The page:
Flicking through Twitter the other day I saw an interesting conversation between Labour MPs about what the best Smiths song is. I was interested because I couldn’t see Conservative MPs doing the same thing, and if they had, I imagine they’d have been harangued by the left for having the audacity to like a protest band.
And it would be quite right to harangue them. The Smiths’ music is beautiful, melodic, thoughtful and totally at odds with what Thatcherism and even compassionate conservatism stands for. If you’re a Conservative MP feel free to like The Smiths in private, but to say you like it publicly, for anything other than its musicality, leaves you open to accusations of hypocrisy.
To a new generation of Labour MPs, born in the late sixties and early seventies, The Smiths were a key component of the anti-Thatcher counter culture of the mid-eighties. For budding politicians on the left The Smiths sympathetic lyrics about the dispossessed and the unwanted were perfectly aligned to their own feelings of what they perceived as an uncaring government.
And as a result The Smiths hold a special place in the hearts of many Labour politicians, who are fiercely defensive of the band. Just like the football fans who so hate the gentrification of their sport so do Labour hate the idea of the right enjoying their music.
There’s no better way to illustrate this than their response to the news that old-Etonian David Cameron was a fan of The Smiths. Listening to the reaction it might as well have been Bernard Manning telling everyone he’d always harboured a secret love for Tofu and Salman Rushdie.
Such was the indignation of Labour MPs that Hazel Blears actually tried to stop David Cameron from visiting Salford lads Club (Cameron was intending to mirror the iconic image of the band in front of the building). On preventing Cameron from taking the picture she apparently took a picture of herself with the club in the background and sent it to Cameron saying “David, sorry you didn’t get in the picture! All the best from Salford. Hazel.”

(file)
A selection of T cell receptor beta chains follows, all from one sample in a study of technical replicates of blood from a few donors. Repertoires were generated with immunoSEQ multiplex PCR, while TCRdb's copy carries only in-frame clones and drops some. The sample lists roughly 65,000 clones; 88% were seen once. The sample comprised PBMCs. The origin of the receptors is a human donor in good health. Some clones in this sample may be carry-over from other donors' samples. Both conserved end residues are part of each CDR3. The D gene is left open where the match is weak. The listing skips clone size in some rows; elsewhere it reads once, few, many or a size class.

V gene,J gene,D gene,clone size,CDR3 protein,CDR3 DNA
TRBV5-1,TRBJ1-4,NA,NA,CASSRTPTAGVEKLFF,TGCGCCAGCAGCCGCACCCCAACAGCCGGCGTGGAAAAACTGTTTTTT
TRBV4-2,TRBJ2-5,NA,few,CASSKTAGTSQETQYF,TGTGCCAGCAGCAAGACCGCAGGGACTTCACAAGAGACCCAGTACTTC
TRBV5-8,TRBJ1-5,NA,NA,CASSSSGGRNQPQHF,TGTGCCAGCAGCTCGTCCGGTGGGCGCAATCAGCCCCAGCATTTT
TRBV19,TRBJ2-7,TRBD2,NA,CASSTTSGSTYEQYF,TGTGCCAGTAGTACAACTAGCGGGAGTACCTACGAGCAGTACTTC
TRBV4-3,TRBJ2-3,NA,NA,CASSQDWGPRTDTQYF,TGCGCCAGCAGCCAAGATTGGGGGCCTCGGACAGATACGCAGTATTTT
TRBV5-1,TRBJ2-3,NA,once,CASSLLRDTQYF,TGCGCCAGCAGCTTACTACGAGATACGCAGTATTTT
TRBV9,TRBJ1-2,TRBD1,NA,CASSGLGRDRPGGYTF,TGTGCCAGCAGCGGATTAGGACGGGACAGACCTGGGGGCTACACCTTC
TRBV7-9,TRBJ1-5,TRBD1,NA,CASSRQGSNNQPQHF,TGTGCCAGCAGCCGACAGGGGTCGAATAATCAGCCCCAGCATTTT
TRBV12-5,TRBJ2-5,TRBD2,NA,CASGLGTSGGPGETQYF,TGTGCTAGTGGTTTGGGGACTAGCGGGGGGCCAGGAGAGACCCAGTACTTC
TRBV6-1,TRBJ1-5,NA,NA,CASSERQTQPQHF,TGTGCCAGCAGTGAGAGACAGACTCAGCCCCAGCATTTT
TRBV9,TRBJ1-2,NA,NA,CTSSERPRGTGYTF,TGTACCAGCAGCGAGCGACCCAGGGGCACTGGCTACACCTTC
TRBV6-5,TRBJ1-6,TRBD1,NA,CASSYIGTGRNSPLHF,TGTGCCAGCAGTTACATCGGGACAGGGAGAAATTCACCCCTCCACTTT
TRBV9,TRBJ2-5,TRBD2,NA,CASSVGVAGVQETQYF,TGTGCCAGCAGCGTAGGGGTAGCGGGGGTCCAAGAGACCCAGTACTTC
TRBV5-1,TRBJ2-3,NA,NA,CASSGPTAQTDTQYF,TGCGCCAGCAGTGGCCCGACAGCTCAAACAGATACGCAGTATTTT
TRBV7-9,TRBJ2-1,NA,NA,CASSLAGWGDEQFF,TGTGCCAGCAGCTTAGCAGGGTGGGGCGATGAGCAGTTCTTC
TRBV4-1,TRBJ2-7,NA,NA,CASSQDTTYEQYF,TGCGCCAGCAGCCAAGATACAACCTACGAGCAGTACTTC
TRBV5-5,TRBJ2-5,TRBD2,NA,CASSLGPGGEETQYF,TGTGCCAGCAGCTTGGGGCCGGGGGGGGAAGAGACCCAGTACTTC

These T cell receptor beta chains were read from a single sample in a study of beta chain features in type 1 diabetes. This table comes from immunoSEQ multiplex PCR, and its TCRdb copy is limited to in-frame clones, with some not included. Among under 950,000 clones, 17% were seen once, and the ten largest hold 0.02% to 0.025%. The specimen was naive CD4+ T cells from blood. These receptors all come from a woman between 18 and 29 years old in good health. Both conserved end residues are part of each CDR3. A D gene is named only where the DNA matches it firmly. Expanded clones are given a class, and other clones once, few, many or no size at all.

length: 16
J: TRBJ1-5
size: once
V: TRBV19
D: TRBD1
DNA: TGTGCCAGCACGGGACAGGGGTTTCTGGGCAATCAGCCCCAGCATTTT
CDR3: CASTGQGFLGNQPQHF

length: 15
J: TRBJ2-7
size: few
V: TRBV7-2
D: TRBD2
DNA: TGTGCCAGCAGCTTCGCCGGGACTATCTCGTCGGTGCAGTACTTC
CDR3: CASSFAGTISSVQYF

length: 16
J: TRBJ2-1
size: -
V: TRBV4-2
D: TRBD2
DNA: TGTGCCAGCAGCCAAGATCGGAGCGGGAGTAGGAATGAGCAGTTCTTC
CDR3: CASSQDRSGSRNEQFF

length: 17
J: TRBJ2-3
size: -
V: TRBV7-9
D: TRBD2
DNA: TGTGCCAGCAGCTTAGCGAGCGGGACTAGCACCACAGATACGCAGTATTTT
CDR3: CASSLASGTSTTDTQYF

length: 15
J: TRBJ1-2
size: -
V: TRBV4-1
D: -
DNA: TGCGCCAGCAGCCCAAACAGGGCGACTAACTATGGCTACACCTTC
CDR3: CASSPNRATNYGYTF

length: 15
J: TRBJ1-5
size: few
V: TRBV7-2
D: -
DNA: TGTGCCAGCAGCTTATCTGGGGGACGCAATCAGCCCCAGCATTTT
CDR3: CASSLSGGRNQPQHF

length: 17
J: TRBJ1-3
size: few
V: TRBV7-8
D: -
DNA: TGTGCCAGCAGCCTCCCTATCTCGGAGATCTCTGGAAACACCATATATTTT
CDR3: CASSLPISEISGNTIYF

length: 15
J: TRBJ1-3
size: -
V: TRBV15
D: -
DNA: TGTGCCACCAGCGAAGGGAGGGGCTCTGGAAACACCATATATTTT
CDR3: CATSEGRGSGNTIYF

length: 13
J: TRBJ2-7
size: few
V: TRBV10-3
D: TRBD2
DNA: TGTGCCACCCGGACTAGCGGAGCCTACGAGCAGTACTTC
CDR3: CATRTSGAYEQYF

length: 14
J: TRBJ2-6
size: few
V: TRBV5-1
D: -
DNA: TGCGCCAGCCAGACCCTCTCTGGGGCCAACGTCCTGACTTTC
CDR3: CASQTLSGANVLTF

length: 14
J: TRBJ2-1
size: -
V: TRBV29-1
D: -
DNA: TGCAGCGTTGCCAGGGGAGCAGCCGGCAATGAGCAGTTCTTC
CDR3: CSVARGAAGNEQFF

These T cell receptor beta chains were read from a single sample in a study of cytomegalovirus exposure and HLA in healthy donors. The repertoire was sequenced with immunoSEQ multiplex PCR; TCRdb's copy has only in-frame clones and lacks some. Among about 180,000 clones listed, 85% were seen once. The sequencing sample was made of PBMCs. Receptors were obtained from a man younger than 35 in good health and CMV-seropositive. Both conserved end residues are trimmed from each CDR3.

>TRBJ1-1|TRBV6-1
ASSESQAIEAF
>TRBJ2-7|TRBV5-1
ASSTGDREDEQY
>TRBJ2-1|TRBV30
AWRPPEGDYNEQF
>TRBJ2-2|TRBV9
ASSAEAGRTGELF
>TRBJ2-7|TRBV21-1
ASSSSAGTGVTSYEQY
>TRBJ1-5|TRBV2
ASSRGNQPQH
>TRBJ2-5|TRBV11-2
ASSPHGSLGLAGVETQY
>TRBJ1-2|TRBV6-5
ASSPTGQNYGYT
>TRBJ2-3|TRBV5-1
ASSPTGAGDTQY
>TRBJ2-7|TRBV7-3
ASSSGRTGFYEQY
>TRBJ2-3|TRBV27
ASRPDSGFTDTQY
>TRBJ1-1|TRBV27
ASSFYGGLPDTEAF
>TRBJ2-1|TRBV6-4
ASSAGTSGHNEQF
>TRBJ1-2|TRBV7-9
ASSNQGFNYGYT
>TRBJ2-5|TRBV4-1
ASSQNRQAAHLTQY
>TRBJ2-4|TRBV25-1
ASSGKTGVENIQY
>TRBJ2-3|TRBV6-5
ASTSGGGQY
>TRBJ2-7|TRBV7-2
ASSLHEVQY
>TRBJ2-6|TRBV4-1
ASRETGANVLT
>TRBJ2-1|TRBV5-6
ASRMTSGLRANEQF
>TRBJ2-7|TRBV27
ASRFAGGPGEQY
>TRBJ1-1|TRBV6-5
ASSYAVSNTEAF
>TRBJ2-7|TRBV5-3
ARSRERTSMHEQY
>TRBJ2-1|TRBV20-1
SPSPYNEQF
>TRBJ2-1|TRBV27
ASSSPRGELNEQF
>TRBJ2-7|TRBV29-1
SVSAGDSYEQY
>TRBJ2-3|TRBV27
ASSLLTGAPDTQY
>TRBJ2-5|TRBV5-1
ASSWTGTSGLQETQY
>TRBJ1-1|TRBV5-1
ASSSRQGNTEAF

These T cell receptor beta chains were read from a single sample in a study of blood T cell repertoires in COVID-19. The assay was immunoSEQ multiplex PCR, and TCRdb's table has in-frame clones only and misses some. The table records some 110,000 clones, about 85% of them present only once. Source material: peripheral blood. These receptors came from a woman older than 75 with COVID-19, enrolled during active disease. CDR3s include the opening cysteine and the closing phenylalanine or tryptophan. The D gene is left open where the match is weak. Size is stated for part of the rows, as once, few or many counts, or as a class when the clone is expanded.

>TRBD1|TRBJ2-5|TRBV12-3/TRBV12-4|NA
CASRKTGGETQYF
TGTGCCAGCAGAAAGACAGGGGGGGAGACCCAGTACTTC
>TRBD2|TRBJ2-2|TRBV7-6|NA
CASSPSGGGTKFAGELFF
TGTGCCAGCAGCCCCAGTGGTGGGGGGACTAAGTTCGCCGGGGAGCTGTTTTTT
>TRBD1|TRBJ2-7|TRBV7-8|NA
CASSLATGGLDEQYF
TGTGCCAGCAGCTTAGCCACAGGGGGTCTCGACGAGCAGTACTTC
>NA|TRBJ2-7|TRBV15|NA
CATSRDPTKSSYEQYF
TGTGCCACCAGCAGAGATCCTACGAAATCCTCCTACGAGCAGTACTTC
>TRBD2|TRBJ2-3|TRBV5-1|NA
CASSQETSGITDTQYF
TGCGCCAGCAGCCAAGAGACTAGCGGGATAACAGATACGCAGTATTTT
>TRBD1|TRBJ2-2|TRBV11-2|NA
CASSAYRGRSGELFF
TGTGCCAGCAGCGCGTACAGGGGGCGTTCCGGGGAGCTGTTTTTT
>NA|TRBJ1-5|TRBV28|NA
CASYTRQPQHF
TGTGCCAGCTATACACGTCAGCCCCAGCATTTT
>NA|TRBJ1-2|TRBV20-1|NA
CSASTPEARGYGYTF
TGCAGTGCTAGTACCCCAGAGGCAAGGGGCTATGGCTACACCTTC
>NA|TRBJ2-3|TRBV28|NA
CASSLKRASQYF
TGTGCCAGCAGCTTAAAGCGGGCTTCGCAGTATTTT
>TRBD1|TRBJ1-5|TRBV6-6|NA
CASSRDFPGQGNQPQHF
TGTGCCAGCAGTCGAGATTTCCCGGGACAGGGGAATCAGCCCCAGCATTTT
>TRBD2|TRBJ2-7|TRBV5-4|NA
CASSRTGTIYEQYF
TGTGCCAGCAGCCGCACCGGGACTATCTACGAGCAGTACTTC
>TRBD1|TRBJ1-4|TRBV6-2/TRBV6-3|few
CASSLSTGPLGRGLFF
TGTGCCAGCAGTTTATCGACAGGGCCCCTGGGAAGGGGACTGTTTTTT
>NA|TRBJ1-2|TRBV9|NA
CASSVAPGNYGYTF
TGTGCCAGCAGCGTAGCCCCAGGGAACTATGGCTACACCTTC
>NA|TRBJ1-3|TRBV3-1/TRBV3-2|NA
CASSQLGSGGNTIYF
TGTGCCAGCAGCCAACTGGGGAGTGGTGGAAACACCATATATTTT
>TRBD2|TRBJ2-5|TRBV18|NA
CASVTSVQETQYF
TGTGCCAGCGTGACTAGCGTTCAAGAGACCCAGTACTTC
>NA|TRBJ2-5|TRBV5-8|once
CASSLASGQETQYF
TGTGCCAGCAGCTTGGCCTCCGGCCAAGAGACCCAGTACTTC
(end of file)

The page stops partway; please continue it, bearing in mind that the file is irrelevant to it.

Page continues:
But the problem with Labour’s appropriation of The Smiths is that the theme running through all of Morrissey’s music is a rallying cry against the establishment. The Tories just happened to be part of the establishment at the time they were active. In fact in much of Morrissey’s later work he bemoans both major parties – “I’ve been dreaming of a time when The English are sick to death of Labour and Tory” and has called Labour’s most successful leader ever, Tony Blair, an “egotistical dictator”.
But this is of course to be expected. Morrissey is a pacifist, an anti-monarchist, an iconoclast and a revolutionary. You can hardly expect him to be enamoured by a pro-monarchist party whose guiding aim is to occupy the executive position of the establishment.
When Hazel Blears was defending The Salford Lads Club from a visit from David Cameron she was doing so from a position as a member of the cabinet and a member of the Privy Council - an MP who had voted for the Iraq War and for replacing Trident. I can’t imagine Morrissey was too thrilled about her invoking the spirit of The Smiths either.
So for those sensitive Smiths fans out there yes please do criticise David Cameron for openly liking The Smiths. But criticise Labour MPs too. Their music wasn’t designed for Tories, but I dare say it wasn’t designed for Labour MPs either.